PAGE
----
Update (8:10 a.m. July 27): Police identified the final victim of the collapse, Estelle Hedaya, bringing the death toll to 98.
“Together, I pray we can begin the long process of healing,” Miami-Dade Mayor Danielle Levine Cava told reporters at a press conference.
Our original story:
Following a month of excruciating work, Surfside recovery efforts ended Friday for the local fire department.
The June 24 early-morning collapse at the 12-story oceanside Champlain Towers South condo killed 97 people. The family of Estelle Hedaya, 54, claims she is the final victim as police continue to search through debris.
Miami-Dade Fire Rescue (MDFR) is transitioning the search and recovery effort to the Miami-Dade Police Department (MDPD), according to Miami-Dade County Mayor Daniella Levine Cava’s office.
“The operation is ongoing, and MDPD is continuing to search the debris pile both for human remains and for personal items until they have completed a full additional search of the debris,” the mayor said in a press release.
Much like Hurricane Andrew in 1992, which caused mass devastation in Florida and led to new laws upgrading building codes, the Surfside tragedy is also expected to bring heightened awareness and regulations for inspecting older, multi-level structures. Warnings had gone unheeded about Champlain Towers South, which opened in 1981, after a 2018 engineering report detailed degrading and cracked support beams in the underground parking garage.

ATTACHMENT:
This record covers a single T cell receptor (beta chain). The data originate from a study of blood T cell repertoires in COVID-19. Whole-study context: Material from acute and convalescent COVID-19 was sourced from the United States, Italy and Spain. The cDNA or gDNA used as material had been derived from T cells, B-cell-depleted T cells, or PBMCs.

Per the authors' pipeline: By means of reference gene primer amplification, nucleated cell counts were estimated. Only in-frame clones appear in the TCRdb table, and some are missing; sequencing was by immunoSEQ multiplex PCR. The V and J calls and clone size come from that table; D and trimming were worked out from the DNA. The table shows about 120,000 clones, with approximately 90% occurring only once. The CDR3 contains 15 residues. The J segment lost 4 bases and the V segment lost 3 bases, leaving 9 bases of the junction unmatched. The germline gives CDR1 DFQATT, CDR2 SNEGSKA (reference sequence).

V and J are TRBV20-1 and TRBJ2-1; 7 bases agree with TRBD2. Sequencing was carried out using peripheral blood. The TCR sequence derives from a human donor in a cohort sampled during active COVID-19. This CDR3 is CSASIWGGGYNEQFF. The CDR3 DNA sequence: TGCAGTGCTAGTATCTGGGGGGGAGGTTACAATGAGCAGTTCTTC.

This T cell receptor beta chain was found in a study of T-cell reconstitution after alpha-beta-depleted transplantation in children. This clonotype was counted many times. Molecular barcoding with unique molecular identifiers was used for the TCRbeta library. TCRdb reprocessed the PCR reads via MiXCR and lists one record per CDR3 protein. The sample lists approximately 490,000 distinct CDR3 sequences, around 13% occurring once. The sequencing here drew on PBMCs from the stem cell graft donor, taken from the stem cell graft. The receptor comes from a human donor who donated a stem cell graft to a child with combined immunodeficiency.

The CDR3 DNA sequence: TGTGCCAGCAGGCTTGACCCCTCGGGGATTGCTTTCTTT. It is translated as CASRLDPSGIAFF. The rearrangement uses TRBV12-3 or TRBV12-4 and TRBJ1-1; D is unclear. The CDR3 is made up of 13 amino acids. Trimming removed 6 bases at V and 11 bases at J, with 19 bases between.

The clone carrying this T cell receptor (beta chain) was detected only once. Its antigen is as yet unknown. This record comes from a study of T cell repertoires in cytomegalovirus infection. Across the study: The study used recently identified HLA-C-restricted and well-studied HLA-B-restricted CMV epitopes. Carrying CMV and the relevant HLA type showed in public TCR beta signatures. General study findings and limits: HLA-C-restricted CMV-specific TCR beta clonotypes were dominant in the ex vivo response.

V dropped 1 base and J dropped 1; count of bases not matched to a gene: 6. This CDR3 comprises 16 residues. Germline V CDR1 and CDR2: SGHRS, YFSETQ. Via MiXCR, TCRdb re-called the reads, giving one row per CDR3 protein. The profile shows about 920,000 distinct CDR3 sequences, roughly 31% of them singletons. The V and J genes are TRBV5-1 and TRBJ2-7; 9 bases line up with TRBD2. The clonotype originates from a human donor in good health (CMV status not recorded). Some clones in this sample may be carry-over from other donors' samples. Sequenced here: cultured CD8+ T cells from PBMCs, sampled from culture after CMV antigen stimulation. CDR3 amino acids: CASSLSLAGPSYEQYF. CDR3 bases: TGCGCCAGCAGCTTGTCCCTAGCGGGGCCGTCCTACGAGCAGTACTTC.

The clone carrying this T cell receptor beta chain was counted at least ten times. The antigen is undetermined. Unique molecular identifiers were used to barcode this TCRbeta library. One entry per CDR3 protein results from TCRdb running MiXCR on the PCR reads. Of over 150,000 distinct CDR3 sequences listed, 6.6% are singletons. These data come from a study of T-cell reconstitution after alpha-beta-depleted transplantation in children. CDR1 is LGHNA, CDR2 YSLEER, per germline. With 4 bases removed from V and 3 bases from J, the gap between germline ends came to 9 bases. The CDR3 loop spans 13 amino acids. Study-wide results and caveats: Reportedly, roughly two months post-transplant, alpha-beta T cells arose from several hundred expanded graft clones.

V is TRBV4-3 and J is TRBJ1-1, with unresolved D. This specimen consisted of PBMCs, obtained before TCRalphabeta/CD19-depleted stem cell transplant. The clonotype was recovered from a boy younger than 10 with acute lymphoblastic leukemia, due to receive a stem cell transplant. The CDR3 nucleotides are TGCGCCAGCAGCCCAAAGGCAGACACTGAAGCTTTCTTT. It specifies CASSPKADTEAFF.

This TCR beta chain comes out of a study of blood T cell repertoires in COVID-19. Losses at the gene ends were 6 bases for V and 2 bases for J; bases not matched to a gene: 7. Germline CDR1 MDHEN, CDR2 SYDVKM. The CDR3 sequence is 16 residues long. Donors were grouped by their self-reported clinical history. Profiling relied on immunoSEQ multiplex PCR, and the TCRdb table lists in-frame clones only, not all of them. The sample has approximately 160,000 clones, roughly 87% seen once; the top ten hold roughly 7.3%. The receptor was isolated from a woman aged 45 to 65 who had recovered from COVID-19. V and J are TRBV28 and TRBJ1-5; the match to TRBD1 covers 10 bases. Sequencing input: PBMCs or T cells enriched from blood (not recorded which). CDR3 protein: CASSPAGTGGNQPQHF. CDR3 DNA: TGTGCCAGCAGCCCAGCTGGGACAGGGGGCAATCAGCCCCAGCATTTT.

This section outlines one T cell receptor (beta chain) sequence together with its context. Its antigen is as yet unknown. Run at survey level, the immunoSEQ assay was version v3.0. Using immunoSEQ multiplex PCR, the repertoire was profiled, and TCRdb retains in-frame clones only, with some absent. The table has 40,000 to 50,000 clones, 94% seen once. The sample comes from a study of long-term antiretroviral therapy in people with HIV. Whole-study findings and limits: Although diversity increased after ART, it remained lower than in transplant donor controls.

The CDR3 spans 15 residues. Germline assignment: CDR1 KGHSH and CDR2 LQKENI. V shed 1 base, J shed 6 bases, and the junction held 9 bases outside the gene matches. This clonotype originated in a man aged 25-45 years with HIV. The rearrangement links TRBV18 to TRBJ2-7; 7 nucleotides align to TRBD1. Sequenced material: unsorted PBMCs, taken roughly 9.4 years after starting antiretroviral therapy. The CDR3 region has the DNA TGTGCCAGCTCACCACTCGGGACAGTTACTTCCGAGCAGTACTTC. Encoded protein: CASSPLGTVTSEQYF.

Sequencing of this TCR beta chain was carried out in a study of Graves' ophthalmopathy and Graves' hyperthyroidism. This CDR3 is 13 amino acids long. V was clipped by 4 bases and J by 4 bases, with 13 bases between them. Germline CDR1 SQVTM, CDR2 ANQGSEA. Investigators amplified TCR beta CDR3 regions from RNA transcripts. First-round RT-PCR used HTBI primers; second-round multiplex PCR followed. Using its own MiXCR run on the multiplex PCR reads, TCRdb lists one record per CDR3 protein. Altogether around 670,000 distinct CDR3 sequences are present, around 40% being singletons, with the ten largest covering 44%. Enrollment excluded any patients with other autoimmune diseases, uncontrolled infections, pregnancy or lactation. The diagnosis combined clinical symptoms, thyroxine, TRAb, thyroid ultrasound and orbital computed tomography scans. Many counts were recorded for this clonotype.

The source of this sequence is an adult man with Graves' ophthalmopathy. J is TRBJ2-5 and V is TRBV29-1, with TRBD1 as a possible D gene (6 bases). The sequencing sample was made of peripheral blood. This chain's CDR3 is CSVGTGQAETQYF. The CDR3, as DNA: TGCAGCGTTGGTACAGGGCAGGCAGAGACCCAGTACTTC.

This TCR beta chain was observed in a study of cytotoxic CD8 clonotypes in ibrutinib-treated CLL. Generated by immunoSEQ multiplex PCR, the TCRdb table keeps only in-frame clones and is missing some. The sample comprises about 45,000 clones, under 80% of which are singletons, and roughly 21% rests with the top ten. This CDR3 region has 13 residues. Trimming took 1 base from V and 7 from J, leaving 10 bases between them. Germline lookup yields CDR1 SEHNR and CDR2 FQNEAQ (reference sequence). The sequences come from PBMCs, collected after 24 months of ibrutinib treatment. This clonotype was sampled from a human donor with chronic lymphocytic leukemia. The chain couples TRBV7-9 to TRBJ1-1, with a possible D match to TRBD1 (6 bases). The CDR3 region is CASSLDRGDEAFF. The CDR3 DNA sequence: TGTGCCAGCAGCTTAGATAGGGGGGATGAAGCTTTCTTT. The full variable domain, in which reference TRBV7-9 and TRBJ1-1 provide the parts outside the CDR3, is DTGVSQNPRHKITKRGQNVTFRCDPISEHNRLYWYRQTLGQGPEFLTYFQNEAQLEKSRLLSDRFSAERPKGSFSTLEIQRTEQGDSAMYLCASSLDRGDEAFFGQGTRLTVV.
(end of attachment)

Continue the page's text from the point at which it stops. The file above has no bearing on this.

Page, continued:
Another wrinkle in the aftermath of the collapse is what will happen with the long-term future of the property, which is valued at an estimated $100 million. Some want a memorial on the site to honor the victims—similar to those at New York’s Twin Towers site and the 1995 Oklahoma City bombing site. Others think a new building should be erected with the funds of the property sale going to compensating the victim’s families.